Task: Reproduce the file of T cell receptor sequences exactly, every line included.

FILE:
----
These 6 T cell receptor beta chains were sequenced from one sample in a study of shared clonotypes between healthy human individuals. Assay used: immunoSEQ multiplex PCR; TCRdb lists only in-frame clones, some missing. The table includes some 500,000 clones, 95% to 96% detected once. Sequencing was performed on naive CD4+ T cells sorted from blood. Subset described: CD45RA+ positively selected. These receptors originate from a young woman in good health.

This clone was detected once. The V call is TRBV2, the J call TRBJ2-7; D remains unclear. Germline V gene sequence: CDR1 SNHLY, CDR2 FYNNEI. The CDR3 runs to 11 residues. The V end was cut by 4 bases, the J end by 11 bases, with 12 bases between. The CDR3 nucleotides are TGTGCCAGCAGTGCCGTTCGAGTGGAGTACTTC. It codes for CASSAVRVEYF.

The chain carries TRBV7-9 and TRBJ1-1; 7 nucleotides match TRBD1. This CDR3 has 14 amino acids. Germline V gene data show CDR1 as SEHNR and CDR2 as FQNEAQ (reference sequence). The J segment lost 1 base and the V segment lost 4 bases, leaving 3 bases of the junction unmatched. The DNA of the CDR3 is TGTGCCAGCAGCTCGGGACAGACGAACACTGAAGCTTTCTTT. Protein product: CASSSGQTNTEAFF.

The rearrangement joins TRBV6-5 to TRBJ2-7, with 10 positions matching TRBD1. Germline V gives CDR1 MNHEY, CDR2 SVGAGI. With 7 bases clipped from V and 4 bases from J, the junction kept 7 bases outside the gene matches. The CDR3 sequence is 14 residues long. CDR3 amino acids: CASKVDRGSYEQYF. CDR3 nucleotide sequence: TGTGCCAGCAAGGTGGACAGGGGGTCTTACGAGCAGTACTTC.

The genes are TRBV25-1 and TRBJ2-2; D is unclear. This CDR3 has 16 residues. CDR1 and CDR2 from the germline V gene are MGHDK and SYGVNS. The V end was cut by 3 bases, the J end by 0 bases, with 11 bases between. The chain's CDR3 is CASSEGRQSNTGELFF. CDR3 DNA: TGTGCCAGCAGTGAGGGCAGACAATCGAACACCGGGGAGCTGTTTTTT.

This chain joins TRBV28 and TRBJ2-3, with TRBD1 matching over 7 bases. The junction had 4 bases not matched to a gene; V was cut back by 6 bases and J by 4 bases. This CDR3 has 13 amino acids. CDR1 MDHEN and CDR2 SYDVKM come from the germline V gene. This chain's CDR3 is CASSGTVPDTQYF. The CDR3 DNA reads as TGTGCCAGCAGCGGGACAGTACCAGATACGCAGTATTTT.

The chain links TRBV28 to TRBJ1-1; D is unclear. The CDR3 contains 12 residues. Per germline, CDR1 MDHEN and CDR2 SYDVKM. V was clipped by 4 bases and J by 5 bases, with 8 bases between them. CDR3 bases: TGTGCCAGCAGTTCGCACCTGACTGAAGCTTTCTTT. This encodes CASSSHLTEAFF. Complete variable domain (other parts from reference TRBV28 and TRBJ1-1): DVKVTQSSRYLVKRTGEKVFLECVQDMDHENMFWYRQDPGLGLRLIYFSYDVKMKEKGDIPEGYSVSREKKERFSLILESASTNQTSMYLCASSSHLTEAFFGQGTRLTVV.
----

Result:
These 6 T cell receptor beta chains were sequenced from one sample in a study of shared clonotypes between healthy human individuals. Assay used: immunoSEQ multiplex PCR; TCRdb lists only in-frame clones, some missing. The table includes some 500,000 clones, 95% to 96% detected once. Sequencing was performed on naive CD4+ T cells sorted from blood. Subset described: CD45RA+ positively selected. These receptors originate from a young woman in good health.

This clone was detected once. The V call is TRBV2, the J call TRBJ2-7; D remains unclear. Germline V gene sequence: CDR1 SNHLY, CDR2 FYNNEI. The CDR3 runs to 11 residues. The V end was cut by 4 bases, the J end by 11 bases, with 12 bases between. The CDR3 nucleotides are TGTGCCAGCAGTGCCGTTCGAGTGGAGTACTTC. It codes for CASSAVRVEYF.

The chain carries TRBV7-9 and TRBJ1-1; 7 nucleotides match TRBD1. This CDR3 has 14 amino acids. Germline V gene data show CDR1 as SEHNR and CDR2 as FQNEAQ (reference sequence). The J segment lost 1 base and the V segment lost 4 bases, leaving 3 bases of the junction unmatched. The DNA of the CDR3 is TGTGCCAGCAGCTCGGGACAGACGAACACTGAAGCTTTCTTT. Protein product: CASSSGQTNTEAFF.

The rearrangement joins TRBV6-5 to TRBJ2-7, with 10 positions matching TRBD1. Germline V gives CDR1 MNHEY, CDR2 SVGAGI. With 7 bases clipped from V and 4 bases from J, the junction kept 7 bases outside the gene matches. The CDR3 sequence is 14 residues long. CDR3 amino acids: CASKVDRGSYEQYF. CDR3 nucleotide sequence: TGTGCCAGCAAGGTGGACAGGGGGTCTTACGAGCAGTACTTC.

The genes are TRBV25-1 and TRBJ2-2; D is unclear. This CDR3 has 16 residues. CDR1 and CDR2 from the germline V gene are MGHDK and SYGVNS. The V end was cut by 3 bases, the J end by 0 bases, with 11 bases between. The chain's CDR3 is CASSEGRQSNTGELFF. CDR3 DNA: TGTGCCAGCAGTGAGGGCAGACAATCGAACACCGGGGAGCTGTTTTTT.

This chain joins TRBV28 and TRBJ2-3, with TRBD1 matching over 7 bases. The junction had 4 bases not matched to a gene; V was cut back by 6 bases and J by 4 bases. This CDR3 has 13 amino acids. CDR1 MDHEN and CDR2 SYDVKM come from the germline V gene. This chain's CDR3 is CASSGTVPDTQYF. The CDR3 DNA reads as TGTGCCAGCAGCGGGACAGTACCAGATACGCAGTATTTT.

The chain links TRBV28 to TRBJ1-1; D is unclear. The CDR3 contains 12 residues. Per germline, CDR1 MDHEN and CDR2 SYDVKM. V was clipped by 4 bases and J by 5 bases, with 8 bases between them. CDR3 bases: TGTGCCAGCAGTTCGCACCTGACTGAAGCTTTCTTT. This encodes CASSSHLTEAFF. Complete variable domain (other parts from reference TRBV28 and TRBJ1-1): DVKVTQSSRYLVKRTGEKVFLECVQDMDHENMFWYRQDPGLGLRLIYFSYDVKMKEKGDIPEGYSVSREKKERFSLILESASTNQTSMYLCASSSHLTEAFFGQGTRLTVV.